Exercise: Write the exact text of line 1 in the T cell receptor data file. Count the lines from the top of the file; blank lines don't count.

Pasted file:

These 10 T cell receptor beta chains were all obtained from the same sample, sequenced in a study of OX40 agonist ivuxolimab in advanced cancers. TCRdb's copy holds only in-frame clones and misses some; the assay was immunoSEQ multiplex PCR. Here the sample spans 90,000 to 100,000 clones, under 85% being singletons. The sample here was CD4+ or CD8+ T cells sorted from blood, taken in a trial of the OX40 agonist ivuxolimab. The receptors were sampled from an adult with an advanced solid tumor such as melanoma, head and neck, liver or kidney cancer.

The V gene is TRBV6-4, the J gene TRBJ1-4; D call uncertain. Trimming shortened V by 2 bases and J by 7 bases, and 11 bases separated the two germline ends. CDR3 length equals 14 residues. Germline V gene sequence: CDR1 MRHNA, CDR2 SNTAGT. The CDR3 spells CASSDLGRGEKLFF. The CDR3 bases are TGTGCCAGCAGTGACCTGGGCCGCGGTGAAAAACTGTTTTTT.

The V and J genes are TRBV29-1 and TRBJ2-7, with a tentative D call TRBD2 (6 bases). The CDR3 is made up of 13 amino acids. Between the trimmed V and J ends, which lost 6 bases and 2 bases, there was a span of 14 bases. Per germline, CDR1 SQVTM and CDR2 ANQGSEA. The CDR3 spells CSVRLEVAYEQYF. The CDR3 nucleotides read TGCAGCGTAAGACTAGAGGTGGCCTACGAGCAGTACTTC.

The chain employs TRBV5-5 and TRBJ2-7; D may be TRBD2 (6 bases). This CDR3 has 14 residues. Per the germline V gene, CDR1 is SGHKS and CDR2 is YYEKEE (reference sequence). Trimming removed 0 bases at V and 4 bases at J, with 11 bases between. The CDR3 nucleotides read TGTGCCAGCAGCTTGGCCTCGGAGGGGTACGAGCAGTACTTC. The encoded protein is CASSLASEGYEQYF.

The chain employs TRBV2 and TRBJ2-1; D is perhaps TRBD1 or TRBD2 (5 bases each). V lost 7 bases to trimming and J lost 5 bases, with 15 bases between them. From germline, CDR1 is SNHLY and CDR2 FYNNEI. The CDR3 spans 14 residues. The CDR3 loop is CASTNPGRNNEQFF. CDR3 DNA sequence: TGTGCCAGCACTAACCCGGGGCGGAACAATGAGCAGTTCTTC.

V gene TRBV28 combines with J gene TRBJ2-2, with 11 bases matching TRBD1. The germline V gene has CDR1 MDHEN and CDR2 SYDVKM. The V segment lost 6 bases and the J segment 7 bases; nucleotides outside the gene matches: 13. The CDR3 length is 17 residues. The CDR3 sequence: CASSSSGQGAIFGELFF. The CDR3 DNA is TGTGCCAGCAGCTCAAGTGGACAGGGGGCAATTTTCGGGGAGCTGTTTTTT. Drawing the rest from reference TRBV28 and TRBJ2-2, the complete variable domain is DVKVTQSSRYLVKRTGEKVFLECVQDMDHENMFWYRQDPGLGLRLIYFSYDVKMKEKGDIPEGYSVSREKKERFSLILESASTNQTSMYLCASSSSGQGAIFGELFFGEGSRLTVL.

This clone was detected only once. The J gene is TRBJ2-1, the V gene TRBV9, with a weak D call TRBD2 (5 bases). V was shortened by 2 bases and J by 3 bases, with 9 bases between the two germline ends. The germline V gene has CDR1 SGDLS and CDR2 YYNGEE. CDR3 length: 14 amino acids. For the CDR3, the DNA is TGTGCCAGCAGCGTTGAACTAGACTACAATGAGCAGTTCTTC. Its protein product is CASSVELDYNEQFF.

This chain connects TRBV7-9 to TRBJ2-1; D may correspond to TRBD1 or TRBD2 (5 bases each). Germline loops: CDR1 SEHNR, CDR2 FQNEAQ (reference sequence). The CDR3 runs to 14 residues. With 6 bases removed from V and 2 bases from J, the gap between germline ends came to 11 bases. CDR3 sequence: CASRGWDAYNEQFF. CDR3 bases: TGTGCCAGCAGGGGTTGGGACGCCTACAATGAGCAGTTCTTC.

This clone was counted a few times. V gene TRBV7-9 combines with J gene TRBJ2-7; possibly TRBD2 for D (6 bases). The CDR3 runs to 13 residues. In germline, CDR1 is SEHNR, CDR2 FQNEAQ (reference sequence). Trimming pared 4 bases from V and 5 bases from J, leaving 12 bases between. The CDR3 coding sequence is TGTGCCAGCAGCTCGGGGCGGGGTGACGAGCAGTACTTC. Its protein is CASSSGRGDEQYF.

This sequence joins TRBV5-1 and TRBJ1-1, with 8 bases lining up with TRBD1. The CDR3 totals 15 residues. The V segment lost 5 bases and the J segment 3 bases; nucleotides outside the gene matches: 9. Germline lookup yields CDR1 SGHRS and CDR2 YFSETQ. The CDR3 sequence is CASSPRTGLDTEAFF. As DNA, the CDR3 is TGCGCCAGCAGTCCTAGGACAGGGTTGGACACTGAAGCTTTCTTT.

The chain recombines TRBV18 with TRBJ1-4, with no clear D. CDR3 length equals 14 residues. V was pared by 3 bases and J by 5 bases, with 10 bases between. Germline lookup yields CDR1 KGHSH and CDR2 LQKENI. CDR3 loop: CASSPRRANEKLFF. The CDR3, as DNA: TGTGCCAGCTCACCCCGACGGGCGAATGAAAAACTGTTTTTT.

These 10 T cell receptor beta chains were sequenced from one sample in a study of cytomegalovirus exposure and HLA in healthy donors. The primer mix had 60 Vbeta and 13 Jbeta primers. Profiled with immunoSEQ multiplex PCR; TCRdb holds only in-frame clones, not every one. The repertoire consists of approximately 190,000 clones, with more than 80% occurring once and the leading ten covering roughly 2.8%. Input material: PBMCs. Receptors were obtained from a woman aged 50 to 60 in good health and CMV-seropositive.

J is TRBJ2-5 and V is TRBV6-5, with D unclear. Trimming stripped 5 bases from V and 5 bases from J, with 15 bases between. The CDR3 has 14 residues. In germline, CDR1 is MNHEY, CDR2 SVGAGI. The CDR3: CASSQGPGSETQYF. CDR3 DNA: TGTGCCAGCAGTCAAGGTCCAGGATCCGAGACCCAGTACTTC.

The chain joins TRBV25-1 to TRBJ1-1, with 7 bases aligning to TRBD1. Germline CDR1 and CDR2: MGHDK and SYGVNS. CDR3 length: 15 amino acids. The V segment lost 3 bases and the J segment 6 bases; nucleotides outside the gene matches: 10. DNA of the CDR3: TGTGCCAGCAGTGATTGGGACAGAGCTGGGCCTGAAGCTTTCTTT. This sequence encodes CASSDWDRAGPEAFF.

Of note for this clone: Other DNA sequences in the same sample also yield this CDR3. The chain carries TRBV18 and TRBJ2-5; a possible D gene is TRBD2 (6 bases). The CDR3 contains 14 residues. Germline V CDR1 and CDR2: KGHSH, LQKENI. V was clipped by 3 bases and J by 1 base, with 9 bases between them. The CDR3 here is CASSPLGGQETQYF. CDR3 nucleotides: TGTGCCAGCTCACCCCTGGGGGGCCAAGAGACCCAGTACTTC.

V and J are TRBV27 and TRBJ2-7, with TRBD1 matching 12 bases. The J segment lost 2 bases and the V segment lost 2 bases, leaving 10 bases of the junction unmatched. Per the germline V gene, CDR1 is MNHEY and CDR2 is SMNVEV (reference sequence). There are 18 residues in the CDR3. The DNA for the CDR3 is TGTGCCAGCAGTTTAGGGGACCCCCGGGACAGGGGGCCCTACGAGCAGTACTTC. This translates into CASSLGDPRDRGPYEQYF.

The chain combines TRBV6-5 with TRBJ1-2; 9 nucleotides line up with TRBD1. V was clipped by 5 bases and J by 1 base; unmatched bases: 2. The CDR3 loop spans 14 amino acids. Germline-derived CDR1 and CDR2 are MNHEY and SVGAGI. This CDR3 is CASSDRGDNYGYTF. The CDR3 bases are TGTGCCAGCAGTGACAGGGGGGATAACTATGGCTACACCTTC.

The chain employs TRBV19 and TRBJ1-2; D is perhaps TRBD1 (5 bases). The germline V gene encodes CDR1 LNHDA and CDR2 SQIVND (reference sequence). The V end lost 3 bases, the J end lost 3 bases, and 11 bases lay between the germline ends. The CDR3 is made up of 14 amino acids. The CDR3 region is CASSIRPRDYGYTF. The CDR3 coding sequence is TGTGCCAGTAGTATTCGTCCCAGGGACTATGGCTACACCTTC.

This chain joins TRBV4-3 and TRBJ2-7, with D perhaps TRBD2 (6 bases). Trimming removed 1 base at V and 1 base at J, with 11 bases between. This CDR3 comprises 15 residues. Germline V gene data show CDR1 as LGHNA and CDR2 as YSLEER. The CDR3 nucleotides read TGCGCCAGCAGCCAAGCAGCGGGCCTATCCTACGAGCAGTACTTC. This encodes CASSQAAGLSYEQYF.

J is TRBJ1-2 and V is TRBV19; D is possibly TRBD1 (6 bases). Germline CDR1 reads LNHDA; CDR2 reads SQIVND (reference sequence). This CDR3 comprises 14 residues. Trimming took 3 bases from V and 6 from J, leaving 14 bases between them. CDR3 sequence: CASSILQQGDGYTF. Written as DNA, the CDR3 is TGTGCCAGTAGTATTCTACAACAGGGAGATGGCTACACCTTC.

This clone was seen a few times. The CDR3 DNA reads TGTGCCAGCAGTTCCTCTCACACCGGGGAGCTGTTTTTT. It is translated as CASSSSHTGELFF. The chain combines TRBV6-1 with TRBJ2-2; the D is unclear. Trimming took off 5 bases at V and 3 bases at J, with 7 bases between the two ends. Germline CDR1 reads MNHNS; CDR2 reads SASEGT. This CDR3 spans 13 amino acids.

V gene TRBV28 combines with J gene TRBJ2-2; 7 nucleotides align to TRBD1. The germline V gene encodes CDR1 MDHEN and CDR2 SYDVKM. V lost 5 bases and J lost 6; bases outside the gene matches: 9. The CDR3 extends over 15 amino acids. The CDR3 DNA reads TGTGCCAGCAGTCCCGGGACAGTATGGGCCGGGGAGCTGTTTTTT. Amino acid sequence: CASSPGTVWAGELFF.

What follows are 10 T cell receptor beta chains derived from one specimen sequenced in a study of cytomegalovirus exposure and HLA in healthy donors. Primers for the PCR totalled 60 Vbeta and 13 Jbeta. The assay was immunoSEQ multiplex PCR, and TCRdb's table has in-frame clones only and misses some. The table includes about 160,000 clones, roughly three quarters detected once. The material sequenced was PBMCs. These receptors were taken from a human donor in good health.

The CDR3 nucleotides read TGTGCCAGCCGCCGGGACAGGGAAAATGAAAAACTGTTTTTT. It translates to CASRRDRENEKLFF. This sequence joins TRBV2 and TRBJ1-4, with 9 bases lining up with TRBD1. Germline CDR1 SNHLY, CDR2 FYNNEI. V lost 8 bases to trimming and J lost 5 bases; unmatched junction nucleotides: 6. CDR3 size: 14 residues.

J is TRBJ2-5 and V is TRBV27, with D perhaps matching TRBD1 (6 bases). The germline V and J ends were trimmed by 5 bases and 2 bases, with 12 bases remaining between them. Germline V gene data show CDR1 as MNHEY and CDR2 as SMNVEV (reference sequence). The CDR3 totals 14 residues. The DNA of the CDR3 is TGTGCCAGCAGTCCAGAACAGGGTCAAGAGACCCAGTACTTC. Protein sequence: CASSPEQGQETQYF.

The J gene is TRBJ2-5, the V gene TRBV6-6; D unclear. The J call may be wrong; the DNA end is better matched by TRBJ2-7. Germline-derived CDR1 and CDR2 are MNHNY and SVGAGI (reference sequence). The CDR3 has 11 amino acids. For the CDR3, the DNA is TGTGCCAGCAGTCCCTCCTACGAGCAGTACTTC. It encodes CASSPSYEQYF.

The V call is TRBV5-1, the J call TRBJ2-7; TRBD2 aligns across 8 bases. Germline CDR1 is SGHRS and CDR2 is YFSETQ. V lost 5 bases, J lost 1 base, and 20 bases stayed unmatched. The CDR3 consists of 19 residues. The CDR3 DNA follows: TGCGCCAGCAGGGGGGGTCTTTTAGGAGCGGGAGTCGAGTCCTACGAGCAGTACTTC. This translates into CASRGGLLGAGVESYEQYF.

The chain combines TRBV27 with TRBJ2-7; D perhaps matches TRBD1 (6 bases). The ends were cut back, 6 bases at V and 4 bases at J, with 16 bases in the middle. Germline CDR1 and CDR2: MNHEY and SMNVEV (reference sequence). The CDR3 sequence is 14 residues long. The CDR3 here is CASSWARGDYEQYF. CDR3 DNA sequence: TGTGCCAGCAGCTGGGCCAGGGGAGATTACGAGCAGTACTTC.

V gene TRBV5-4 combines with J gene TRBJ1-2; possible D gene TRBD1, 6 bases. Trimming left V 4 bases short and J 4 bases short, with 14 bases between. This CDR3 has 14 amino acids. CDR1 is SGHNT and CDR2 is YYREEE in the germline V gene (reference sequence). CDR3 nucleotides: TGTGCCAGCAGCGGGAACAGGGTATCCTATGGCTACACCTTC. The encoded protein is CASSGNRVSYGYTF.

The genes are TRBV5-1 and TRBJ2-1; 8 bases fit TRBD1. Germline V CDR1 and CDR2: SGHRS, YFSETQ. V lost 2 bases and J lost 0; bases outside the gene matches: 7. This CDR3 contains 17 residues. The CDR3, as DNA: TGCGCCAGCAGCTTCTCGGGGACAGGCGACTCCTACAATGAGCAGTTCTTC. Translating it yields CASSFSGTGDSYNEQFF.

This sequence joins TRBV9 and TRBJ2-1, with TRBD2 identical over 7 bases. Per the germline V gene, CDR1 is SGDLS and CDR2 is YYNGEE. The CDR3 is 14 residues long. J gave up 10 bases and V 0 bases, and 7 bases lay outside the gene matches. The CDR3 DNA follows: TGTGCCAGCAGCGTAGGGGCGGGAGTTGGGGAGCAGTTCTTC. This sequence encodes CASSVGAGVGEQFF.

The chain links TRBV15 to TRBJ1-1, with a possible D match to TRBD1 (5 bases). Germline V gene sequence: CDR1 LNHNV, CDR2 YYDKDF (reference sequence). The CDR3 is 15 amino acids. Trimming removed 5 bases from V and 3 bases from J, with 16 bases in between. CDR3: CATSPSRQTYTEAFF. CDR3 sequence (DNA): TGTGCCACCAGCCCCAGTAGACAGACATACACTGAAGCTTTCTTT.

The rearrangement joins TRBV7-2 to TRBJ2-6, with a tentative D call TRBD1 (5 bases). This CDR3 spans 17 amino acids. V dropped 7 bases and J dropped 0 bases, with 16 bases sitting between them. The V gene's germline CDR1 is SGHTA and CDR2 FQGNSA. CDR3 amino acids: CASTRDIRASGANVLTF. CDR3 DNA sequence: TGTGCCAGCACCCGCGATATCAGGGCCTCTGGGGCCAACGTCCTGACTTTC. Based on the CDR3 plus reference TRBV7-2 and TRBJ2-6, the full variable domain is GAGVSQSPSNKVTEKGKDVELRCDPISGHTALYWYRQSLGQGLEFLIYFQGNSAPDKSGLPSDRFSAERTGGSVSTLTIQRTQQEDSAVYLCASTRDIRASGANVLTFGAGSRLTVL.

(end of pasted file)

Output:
These 10 T cell receptor beta chains were all obtained from the same sample, sequenced in a study of OX40 agonist ivuxolimab in advanced cancers. TCRdb's copy holds only in-frame clones and misses some; the assay was immunoSEQ multiplex PCR. Here the sample spans 90,000 to 100,000 clones, under 85% being singletons. The sample here was CD4+ or CD8+ T cells sorted from blood, taken in a trial of the OX40 agonist ivuxolimab. The receptors were sampled from an adult with an advanced solid tumor such as melanoma, head and neck, liver or kidney cancer.